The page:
SLPP presidential candidate and former defence secretary Gotabaya Rajapaksa said today said though he would work with the UN and human rights organisations in resolving contentious issues he could not recognize the UNHRC resolution on Sri Lanka because it was ‘illegal’.
The 30/1 UN resolution titled, ‘Promoting reconciliation, accountability and human rights in Sri Lanka’ was co-sponsored by the present Sri Lankan government and adopted in 2015.
As the SLPP presidential candidate, he told his maiden news briefing at Shangri-La Hotel in Colombo that he will always work with the UN but would not recognize what it had signed with different governments. Mr. Rajapaksa was flanked by SLPP Leader Mahinda Rajapaksa and other party leaders.
“It was not a government of mine. My personal view is that it is not a legal document,” Gotabaya Rajapaksa said when asked how he would follow up with commitments made through the UN resolution in 2015 and added that as a party they had already rejected that resolution in public and said everyone knew that there was a stark difference between their policies and that of the incumbent government.
“We will work with UN and Human Rights organisations as well in solving issues but the resolution is not something we signed,” Mr. Rajapaksa said.
Clarifying this matter, SLPP Chairman Professor G.L.Peiris said the present government itself has stated categorically that some of the commitments given to the UNHRC were contrary to Sri Lanka’s Constitution.
“They have said some of the commitments cannot be implemented because they are directly contrary to the constitution. No government, either the current or a future, can take action which are contrary to the Constitution,” Professor Peiris said.
Mr. Rajapaksa said they had a system to promote accountability during the previous Rajapaksa government’s tenure but it was replaced by the incumbent government.
“We took many measures to promote accountability. We did a survey to record the number of people missing including the LTTErs. Correct numbers were produced but unfortunately, without even coming here, some produced their own numbers. There are ambiguous documents in this area. We will follow up and discuss,” Mr. Rajapaksa said.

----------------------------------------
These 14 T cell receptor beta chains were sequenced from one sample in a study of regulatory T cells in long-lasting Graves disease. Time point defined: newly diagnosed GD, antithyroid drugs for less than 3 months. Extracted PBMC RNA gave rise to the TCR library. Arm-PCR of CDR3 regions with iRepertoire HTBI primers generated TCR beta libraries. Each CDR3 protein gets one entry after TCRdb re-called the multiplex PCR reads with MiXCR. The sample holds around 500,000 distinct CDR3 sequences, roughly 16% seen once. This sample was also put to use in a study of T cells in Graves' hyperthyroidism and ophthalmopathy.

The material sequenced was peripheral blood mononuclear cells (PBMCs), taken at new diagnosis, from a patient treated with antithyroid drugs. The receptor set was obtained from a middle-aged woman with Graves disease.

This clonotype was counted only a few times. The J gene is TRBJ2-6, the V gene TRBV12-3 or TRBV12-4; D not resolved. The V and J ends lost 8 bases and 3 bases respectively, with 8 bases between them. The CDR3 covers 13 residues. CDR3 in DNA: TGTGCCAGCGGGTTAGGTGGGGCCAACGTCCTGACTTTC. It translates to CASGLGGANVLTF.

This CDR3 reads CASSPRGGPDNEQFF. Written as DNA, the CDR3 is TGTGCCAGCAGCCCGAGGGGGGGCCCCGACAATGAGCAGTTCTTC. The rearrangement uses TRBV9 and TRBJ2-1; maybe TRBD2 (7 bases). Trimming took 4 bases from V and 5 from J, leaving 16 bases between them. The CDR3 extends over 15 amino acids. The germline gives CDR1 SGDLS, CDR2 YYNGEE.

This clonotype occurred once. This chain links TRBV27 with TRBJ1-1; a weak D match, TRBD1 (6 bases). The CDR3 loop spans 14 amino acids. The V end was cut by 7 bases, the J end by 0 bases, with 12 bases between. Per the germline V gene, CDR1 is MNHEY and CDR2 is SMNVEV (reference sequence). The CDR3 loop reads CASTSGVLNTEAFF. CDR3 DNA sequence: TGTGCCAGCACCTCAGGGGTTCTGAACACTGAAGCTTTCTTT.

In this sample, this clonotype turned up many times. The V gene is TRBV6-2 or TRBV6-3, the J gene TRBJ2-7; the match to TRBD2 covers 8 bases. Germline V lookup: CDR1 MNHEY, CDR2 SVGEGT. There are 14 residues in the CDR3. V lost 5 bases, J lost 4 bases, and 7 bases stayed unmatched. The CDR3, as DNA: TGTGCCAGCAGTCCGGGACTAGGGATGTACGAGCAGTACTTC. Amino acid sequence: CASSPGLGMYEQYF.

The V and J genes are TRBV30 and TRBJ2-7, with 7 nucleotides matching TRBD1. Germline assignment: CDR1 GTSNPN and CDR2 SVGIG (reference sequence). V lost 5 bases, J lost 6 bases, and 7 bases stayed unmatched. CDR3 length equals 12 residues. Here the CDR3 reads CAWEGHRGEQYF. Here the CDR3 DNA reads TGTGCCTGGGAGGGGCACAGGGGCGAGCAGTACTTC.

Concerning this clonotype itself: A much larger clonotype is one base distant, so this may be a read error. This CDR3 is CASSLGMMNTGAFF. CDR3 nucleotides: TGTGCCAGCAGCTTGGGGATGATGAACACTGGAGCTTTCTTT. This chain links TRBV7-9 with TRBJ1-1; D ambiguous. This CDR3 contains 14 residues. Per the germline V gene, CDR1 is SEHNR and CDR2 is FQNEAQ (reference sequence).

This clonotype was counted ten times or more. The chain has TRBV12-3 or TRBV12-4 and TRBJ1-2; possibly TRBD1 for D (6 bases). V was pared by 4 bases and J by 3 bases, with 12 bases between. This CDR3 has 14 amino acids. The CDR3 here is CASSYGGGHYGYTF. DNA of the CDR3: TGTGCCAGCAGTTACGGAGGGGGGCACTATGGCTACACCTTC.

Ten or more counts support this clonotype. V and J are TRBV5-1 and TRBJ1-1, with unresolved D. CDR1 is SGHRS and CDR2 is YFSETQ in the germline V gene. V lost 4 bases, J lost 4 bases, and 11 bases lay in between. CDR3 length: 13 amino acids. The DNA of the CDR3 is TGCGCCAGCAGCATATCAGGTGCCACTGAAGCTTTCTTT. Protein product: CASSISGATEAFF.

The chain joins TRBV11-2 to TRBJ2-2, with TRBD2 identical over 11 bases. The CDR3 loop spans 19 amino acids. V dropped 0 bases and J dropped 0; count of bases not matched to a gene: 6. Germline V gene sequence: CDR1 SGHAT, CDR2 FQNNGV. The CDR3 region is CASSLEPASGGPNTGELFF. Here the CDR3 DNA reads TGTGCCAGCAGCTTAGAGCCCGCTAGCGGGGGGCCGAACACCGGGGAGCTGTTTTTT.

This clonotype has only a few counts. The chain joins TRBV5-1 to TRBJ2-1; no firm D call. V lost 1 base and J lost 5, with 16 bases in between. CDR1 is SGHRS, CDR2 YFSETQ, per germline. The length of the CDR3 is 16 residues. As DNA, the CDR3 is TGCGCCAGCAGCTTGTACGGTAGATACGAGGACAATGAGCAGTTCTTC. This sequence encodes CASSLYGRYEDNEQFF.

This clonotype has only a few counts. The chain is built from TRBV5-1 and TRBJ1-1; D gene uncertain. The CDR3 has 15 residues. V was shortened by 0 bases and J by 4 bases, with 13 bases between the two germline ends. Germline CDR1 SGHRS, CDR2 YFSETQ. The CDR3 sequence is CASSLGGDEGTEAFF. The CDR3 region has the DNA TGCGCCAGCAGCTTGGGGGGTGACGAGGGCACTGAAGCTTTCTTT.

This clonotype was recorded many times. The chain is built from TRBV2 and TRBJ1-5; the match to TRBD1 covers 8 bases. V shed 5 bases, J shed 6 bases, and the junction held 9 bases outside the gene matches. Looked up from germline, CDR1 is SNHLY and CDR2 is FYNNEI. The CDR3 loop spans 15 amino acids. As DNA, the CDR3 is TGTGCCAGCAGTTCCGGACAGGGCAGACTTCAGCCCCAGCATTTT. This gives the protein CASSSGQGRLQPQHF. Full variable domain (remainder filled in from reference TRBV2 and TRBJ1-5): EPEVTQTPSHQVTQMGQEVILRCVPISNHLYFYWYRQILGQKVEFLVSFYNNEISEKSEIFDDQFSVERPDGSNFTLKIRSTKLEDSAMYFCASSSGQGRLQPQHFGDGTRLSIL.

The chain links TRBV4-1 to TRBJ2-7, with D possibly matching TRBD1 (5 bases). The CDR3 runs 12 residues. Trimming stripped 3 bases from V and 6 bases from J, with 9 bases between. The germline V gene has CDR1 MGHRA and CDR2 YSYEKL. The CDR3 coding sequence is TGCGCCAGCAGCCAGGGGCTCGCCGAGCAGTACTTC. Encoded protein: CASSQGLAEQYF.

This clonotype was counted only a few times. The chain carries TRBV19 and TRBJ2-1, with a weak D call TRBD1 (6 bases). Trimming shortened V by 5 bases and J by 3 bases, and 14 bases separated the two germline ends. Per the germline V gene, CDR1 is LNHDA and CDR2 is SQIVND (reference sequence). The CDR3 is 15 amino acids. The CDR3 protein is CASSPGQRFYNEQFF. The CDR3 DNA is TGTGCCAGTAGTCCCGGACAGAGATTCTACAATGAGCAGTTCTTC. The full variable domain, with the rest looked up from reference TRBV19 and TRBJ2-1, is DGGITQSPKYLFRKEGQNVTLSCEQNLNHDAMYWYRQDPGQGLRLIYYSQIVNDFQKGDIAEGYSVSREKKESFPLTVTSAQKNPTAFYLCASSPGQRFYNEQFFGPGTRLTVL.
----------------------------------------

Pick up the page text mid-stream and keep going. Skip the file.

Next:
He also rejected the allegations that surrendered people had gone missing during the war.
Q: What happened to the people who surrendered to the army since you were leading the army at that time? Could you please tell us what happened to the people who surrendered to the army? Where are they?
A: You are mistaken I think, I was not leading the army.
Q: Your brother was?
A: No! No! The army was led by the army commander
Q: You were the defence secretary, what will you tell the people who ask that question?
A: About 13,784 surrendered and they were rehabilitated and reintegrated into society. They were given employment in the Civil Security Force and some of them were recruited in the military as well. We had one of the most successful rehabilitation programmes. Even foreign observers commended our programmes.
Q: Does that mean that there are no missing persons?
A: Even in the military, over 4,000 officers and soldiers went missing during the war in the battlefield. Once, I went to Jaffna Fort and even we couldn't recover the bodies of the military personnel. People are missing. Similarly a number of soldiers are missing.
Q: Some say those who surrendered did not return? So are they lying?
A: No! Somebody can say that but that is an allegation. We had a commission on this. There were no cases like that.
Q: Even the Paranagama Commission of your time said there were such cases
A: I don't think so.
Q: It was said that various census and statistics were conducted which came out with numbers. What was the process that you had in mind to carry this forward?
A: You are talking all the time about the past. Ask about the future. If you concentrate on the future, it is better I think.
Q: But can you move on without addressing the past?
A: Yeah sure, can move on.
Meanwhile, former president Mahinda Rajapaksa responding to another question said the war crimes which allegedly took place during the Indian army’s occupancy should also be probed at this rate.
“Then we have to probe all, including the riots, and all incidents dated back towards Indian Army’s occupancy in the country,” the former president said.
SLPP candidate Gotabaya Rajapaksa meanwhile rejected the allegations of ‘white vans’ levelled against him. “I do not posses any white van and this ‘white van culture’ was something in the country way before our time,” he said.
When asked about the nature of his foreign policy if elected, he said he believed it has to be neutral. “We have to be realistic in maintaining our foreign policy. We can’t get involved in power struggles of power houses,” he said.
He also commented on the Status of Forces Agreement (SOFA) and the Acquisition and Cross Services Agreement (ACSA) -- two agreements the incumbent government is trying to sign with the US.
“When we signed the agreements back then, we ensured that we benefited from them. This government does not have best interest of the country at heart. Any agreement will have to be negotiated with me, if I’m elected president,” Mr. Rajapaksa said. (Lahiru Pothmulla)